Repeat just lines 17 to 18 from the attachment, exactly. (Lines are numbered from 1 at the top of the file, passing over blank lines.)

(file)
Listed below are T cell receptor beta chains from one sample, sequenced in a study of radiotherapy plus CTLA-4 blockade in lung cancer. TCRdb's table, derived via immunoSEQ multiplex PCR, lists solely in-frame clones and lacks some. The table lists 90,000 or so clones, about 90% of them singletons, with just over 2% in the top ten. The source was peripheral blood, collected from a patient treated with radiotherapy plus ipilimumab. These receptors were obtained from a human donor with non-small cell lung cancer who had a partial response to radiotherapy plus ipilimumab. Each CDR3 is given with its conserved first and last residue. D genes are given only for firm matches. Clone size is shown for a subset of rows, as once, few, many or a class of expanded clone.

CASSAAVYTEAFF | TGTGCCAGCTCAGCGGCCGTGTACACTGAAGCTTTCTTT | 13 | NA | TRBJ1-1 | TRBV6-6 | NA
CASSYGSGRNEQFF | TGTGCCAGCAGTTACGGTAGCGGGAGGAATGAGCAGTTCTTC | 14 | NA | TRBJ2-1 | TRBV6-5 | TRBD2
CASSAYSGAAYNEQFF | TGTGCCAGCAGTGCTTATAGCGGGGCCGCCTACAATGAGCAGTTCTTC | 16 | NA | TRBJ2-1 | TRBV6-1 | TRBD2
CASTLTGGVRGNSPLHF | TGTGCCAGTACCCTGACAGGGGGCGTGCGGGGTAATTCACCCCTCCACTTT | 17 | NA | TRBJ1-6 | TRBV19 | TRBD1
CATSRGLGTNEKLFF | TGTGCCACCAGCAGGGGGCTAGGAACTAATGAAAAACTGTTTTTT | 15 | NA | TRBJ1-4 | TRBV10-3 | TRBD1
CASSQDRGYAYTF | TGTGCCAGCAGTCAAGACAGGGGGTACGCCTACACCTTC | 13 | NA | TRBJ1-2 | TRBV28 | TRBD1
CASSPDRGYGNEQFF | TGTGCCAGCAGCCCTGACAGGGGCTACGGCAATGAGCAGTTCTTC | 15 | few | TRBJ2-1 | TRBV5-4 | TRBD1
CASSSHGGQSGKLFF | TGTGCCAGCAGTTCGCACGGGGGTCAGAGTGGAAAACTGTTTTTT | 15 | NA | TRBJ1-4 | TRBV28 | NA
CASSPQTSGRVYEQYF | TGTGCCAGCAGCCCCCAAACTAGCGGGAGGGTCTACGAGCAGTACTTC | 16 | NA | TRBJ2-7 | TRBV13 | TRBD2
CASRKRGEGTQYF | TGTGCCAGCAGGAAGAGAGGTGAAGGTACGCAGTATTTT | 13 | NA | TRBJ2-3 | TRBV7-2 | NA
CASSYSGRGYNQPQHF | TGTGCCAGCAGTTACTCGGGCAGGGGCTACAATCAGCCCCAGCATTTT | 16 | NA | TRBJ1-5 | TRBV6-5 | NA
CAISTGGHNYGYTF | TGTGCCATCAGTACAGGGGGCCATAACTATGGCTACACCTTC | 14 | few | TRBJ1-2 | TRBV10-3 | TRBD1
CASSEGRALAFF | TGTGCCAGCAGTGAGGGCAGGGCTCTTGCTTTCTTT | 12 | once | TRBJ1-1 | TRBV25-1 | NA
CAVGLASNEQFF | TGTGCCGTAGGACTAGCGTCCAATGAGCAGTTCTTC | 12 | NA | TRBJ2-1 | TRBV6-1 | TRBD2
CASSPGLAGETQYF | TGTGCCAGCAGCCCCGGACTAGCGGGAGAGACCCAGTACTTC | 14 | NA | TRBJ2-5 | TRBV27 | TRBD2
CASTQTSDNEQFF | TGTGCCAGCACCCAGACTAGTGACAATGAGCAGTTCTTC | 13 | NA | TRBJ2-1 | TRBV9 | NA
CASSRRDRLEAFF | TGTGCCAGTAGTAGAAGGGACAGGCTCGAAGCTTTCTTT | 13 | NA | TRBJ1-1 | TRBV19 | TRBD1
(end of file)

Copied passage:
CASTQTSDNEQFF | TGTGCCAGCACCCAGACTAGTGACAATGAGCAGTTCTTC | 13 | NA | TRBJ2-1 | TRBV9 | NA
CASSRRDRLEAFF | TGTGCCAGTAGTAGAAGGGACAGGCTCGAAGCTTTCTTT | 13 | NA | TRBJ1-1 | TRBV19 | TRBD1